as soon as I finish/have finished

  • Saurabh

    Senior Member
    English-British, Hindi
    Could you please explain? What is ungrammatical about "...as soon as I finish the preparations"?


    Well, Dimcl

    According to me both are grammatical. However, since the words "as soon as" were used they instinctly let me use "have finished" instead of "finish".
    Don't you share the same?
    Cheers,
    Saurabh
     

    Dimcl

    Senior Member
    Canadian English
    Well, Dimcl

    According to me both are grammatical. However, since the words "as soon as" were used they instinctly let me use "have finished" instead of "finish".
    Don't you share the same?
    Cheers,
    Saurabh

    I would probably also use "have finished" but only because I'm a stickler.:D

    Many, many people would say:

    "I will do my homework as soon as I finish my dinner"
    "I will brush my teeth as soon as I put on my pyjamas"
    "I will wash the floor as soon as I finish the ironing"

    I don't believe that "as soon as" would play a role in the choice.
    In casual conversation, I think this would be the more common construction.
     

    Saurabh

    Senior Member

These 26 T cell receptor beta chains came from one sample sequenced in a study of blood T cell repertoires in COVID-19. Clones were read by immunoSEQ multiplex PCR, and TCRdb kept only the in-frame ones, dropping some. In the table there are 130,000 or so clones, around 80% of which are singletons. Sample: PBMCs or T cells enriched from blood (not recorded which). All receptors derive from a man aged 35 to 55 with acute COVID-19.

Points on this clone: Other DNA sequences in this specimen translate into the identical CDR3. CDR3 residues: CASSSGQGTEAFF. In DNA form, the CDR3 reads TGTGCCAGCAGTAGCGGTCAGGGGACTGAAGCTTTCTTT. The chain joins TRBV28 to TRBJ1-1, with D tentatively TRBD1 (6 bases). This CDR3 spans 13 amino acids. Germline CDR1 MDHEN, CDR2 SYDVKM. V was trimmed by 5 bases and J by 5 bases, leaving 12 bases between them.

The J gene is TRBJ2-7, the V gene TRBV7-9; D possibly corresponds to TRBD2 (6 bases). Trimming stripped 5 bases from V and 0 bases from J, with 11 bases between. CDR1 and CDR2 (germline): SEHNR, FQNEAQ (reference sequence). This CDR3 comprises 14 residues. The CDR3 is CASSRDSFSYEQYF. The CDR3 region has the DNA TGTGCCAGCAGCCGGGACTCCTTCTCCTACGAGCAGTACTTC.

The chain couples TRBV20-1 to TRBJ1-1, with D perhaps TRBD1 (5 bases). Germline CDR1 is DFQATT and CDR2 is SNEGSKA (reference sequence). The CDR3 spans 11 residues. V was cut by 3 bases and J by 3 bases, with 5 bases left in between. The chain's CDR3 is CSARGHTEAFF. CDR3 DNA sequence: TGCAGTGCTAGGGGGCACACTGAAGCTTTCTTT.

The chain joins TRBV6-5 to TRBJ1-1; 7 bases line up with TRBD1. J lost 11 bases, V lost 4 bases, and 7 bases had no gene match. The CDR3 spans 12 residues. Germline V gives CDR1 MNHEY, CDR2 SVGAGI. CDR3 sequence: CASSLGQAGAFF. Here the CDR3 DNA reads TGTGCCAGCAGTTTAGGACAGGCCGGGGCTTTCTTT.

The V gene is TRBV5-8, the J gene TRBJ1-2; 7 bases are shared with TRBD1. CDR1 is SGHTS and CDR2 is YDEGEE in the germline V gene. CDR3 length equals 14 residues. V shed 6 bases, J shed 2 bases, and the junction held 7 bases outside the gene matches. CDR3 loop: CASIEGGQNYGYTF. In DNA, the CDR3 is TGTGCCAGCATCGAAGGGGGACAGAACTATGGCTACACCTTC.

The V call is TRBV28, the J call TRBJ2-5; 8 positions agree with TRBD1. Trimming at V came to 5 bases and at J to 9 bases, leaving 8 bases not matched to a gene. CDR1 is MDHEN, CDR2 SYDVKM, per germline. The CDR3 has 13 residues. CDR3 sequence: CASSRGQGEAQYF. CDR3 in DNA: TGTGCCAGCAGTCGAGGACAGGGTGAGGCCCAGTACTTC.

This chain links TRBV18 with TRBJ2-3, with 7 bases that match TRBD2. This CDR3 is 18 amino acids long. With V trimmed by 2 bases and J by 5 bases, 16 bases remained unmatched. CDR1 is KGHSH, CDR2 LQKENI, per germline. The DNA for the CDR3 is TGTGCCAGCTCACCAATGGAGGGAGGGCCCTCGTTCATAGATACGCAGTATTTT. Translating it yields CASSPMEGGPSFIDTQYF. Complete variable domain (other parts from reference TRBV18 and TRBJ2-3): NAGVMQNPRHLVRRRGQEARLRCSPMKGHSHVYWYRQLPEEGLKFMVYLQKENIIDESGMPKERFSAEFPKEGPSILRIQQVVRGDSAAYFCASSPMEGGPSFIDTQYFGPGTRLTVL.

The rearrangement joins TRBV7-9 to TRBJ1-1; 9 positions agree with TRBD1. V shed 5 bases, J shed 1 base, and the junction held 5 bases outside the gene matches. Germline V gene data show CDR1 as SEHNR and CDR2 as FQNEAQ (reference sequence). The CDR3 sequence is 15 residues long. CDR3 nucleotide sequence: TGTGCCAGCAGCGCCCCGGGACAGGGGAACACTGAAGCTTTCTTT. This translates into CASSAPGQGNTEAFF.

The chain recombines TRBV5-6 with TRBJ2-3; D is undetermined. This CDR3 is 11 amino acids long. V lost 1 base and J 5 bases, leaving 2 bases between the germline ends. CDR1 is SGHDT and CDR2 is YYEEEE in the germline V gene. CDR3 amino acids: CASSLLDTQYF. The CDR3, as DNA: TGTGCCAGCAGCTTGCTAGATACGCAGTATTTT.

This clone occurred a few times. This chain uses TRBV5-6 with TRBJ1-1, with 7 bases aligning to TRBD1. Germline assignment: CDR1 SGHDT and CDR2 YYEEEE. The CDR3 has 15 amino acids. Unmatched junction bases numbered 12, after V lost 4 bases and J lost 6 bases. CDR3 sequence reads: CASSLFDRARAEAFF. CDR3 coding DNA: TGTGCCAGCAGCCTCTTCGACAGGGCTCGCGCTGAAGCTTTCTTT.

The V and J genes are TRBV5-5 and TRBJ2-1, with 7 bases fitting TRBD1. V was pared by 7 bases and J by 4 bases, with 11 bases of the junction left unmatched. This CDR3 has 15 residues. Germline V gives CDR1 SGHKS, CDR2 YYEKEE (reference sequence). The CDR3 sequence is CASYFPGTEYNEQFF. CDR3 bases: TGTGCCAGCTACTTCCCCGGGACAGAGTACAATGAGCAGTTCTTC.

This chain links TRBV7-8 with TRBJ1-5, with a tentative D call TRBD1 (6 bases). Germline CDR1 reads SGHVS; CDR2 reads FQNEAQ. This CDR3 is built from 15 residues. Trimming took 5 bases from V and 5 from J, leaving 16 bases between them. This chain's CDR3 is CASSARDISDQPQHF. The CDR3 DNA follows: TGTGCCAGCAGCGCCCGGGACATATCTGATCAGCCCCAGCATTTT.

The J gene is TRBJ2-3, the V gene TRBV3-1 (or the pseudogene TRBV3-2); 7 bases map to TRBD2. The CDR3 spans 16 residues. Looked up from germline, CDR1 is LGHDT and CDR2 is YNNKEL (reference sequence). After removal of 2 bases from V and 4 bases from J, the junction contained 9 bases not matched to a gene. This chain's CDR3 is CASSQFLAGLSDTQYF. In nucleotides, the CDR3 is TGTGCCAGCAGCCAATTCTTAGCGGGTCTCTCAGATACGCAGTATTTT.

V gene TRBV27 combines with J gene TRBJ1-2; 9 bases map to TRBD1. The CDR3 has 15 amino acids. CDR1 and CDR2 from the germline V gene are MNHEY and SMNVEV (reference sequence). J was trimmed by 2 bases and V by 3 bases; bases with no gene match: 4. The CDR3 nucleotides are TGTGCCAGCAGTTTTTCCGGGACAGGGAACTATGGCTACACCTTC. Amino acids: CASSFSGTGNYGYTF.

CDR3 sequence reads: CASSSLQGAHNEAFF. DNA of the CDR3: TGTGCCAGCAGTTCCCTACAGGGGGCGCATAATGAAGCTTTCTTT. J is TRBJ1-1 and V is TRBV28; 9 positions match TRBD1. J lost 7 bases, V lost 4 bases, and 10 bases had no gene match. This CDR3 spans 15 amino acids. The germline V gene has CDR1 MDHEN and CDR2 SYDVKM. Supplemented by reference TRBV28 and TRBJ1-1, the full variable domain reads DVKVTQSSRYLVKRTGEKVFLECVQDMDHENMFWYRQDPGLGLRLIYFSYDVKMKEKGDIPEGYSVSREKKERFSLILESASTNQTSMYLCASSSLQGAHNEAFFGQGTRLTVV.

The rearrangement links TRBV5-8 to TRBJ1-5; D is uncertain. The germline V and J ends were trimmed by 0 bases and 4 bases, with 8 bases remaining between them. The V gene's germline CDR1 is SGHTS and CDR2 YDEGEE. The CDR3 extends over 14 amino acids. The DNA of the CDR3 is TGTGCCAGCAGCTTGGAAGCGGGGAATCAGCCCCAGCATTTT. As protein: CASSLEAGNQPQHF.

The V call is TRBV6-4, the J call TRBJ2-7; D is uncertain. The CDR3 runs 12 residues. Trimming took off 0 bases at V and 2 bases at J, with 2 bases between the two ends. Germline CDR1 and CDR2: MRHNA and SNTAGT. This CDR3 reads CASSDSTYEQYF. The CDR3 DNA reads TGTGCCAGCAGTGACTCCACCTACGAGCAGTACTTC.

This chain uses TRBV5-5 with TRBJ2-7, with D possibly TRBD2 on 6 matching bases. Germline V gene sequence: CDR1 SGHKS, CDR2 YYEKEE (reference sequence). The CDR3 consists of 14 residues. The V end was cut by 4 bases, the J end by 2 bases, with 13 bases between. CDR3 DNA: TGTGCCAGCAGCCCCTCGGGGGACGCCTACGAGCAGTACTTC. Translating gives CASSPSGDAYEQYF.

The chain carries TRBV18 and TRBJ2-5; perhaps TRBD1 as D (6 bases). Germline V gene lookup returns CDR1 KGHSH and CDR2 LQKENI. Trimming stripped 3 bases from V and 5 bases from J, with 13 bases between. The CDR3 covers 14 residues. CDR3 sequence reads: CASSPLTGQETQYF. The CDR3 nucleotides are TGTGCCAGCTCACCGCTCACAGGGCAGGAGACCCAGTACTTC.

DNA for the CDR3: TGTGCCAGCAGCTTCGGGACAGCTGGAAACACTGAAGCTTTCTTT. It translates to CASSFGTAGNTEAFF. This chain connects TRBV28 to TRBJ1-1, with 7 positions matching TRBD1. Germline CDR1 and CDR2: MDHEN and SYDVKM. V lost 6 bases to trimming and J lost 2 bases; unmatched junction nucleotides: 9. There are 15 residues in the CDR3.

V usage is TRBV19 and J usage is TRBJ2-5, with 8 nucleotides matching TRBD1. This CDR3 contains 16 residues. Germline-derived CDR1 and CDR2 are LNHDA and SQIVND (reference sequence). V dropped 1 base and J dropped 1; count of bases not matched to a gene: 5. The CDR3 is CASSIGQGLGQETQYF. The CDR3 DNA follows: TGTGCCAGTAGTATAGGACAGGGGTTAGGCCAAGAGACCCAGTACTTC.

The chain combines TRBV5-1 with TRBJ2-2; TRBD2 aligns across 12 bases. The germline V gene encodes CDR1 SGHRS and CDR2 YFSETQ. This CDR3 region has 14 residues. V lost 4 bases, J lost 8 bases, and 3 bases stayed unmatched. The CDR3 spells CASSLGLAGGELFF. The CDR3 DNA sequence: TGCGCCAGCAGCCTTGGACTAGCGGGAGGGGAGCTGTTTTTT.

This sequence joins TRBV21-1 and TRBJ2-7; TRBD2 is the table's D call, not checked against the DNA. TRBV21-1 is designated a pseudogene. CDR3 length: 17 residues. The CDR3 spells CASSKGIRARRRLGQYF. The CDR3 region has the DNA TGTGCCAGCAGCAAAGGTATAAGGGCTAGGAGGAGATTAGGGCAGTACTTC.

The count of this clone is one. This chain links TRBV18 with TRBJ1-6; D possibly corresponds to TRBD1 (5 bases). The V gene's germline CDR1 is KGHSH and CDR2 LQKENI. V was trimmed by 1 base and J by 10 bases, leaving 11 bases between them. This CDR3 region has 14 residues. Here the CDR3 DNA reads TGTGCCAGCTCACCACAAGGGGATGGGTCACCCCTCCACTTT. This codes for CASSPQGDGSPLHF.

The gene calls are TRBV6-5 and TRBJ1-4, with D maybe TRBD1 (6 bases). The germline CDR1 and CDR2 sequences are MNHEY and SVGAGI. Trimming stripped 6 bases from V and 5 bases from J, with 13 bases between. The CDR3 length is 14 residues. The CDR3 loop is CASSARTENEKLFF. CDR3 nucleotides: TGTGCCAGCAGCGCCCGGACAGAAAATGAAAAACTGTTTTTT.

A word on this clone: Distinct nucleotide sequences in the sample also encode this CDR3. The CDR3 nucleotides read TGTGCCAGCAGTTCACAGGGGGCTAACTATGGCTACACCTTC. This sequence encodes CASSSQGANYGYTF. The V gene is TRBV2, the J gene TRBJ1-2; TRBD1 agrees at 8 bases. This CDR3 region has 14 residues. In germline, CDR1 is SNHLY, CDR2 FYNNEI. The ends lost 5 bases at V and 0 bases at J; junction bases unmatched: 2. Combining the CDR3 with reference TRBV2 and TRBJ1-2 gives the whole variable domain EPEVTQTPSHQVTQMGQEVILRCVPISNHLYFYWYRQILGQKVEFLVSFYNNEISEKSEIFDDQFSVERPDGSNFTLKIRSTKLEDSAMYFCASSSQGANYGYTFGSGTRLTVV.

English-British, Hindi
    I would probably also use "have finished" but only because I'm a stickler.:D

    Many, many people would say:

    "I will do my homework as soon as I finish my dinner"
    "I will brush my teeth as soon as I put on my pyjamas"
    "I will wash the floor as soon as I finish the ironing"

    I don't believe that "as soon as" would play a role in the choice.
    In casual conversation, I think this would be the more common construction.


    Yeah Dimcl,
    After all, you are a native. How could you be wrong? It would rather have to be me only if one amongst us were to be .:) English is my second language and I love it a lot though. Yet, I try to be grammatically perfect and am on it!
    Good day!
    Saurabh

    I do not know whether it is typical English here or not. However, I've got to say , some educated Indians speak very very well. They(we) are so fluent in Grammar even though English is not our native language and is used at work only.
     
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    Thomas Tompion

    Senior Member
    English - England
    I think there's a slight suggestion of greater urgency in as soon as you finish, as opposed to as soon as you have finished. If I were giving instructions I'd think the second marginally more courteous.
     

    Odysseus Mavrigata

    New Member
    English
    THE SIMPLE PRESENT TENSE IS USED:

    • To express future time, after some conjunctions: after, when, before, as soon as, until:
      'He'll give it to you when you come next Saturday.'
     
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